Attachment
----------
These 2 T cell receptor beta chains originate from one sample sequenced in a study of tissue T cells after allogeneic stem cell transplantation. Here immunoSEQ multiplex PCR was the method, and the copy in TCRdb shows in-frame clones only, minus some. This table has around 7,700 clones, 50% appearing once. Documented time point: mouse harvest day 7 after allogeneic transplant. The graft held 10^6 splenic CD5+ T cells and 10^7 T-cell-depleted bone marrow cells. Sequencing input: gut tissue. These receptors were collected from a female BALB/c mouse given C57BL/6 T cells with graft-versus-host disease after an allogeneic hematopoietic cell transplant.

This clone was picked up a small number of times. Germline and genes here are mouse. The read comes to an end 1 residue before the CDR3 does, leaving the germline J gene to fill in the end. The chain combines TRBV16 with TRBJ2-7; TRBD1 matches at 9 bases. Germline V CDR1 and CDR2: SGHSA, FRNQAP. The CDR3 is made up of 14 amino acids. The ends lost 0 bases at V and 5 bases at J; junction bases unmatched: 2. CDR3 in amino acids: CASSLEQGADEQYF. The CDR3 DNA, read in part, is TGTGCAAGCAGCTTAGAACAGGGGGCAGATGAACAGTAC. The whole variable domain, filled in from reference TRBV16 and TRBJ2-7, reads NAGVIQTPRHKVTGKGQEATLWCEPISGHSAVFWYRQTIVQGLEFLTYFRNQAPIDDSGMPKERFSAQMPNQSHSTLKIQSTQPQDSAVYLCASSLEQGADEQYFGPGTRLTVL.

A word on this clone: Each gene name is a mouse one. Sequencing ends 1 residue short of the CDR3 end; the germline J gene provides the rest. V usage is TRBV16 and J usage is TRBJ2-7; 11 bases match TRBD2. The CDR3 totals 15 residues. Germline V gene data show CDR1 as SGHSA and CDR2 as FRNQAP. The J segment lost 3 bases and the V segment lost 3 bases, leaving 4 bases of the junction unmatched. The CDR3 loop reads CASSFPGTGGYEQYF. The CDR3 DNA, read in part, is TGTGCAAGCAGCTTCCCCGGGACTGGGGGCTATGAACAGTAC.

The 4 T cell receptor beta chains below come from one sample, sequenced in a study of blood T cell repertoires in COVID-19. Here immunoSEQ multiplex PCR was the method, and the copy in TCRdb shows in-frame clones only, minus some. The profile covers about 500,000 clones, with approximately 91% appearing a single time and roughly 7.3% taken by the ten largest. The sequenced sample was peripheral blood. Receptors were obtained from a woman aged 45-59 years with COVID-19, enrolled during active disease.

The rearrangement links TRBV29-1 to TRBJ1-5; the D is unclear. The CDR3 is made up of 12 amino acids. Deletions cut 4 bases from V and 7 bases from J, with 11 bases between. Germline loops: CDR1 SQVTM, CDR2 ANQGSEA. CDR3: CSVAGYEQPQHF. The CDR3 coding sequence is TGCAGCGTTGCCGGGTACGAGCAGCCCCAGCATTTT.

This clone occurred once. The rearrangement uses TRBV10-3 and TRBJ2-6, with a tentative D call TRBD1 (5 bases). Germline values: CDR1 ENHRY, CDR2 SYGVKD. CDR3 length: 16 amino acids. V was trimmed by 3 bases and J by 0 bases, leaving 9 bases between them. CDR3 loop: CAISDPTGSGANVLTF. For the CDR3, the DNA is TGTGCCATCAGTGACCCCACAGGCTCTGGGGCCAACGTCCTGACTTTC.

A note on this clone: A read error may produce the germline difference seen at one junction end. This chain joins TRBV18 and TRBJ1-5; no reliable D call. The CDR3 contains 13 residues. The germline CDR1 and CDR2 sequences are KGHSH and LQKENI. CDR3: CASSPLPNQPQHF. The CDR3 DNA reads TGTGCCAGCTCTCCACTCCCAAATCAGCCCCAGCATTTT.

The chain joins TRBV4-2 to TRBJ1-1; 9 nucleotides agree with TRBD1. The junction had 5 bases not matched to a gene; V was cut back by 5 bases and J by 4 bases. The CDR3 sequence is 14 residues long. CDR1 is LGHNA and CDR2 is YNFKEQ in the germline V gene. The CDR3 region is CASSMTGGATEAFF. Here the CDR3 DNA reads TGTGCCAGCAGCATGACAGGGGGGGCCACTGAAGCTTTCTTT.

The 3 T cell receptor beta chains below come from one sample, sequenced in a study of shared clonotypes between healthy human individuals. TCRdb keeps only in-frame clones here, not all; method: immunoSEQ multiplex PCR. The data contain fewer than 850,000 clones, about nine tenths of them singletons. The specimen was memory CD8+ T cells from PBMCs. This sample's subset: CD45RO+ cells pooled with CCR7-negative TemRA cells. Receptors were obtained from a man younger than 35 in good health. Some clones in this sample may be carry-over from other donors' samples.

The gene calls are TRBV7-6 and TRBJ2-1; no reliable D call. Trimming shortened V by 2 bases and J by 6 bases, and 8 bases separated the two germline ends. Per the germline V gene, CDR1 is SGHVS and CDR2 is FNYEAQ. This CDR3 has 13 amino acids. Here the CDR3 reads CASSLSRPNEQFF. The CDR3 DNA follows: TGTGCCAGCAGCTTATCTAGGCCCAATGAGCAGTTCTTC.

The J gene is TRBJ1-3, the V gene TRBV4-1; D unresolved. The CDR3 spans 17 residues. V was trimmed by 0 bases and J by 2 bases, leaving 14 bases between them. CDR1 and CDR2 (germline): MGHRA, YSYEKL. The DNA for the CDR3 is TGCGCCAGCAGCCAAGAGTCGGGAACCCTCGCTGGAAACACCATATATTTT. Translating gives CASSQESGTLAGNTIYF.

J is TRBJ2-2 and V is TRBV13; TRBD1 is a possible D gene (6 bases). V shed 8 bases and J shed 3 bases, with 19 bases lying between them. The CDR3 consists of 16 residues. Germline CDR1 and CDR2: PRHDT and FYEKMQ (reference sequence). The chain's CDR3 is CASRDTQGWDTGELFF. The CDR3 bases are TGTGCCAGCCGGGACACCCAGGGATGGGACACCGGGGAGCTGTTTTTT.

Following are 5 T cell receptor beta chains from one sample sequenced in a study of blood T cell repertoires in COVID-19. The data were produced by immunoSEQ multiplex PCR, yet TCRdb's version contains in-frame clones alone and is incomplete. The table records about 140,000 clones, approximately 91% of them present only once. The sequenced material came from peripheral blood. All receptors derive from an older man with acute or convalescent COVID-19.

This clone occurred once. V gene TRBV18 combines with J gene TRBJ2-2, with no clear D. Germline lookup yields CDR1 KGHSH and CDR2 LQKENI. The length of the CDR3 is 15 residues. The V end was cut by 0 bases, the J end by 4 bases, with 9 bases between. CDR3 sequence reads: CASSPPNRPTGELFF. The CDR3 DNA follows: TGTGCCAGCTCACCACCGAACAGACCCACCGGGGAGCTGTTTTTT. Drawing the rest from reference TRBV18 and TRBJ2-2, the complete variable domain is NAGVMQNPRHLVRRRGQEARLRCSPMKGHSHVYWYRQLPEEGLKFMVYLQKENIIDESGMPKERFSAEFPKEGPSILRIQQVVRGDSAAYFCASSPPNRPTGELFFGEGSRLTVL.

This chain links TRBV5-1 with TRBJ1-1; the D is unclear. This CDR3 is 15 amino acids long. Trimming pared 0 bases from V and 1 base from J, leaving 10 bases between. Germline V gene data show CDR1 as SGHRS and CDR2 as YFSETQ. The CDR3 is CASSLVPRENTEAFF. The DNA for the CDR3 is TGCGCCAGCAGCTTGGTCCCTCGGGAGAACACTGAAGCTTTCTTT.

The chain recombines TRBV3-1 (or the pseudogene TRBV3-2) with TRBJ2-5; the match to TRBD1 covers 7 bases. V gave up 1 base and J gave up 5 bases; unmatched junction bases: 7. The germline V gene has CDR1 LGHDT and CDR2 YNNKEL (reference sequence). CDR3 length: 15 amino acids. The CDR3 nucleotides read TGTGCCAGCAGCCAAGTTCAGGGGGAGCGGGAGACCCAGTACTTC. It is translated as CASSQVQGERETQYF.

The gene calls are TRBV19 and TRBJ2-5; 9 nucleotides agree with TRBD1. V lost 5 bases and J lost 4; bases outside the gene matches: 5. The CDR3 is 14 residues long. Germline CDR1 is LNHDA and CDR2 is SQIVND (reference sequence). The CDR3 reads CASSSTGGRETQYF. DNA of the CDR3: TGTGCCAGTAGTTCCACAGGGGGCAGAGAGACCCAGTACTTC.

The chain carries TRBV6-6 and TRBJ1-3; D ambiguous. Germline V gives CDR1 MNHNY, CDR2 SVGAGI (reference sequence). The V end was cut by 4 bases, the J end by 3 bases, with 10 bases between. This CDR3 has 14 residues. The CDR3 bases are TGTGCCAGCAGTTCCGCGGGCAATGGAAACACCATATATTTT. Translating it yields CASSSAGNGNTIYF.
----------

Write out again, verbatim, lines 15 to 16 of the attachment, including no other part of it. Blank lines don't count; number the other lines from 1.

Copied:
This chain links TRBV5-1 with TRBJ1-1; the D is unclear. This CDR3 is 15 amino acids long. Trimming pared 0 bases from V and 1 base from J, leaving 10 bases between. Germline V gene data show CDR1 as SGHRS and CDR2 as YFSETQ. The CDR3 is CASSLVPRENTEAFF. The DNA for the CDR3 is TGCGCCAGCAGCTTGGTCCCTCGGGAGAACACTGAAGCTTTCTTT.

The chain recombines TRBV3-1 (or the pseudogene TRBV3-2) with TRBJ2-5; the match to TRBD1 covers 7 bases. V gave up 1 base and J gave up 5 bases; unmatched junction bases: 7. The germline V gene has CDR1 LGHDT and CDR2 YNNKEL (reference sequence). CDR3 length: 15 amino acids. The CDR3 nucleotides read TGTGCCAGCAGCCAAGTTCAGGGGGAGCGGGAGACCCAGTACTTC. It is translated as CASSQVQGERETQYF.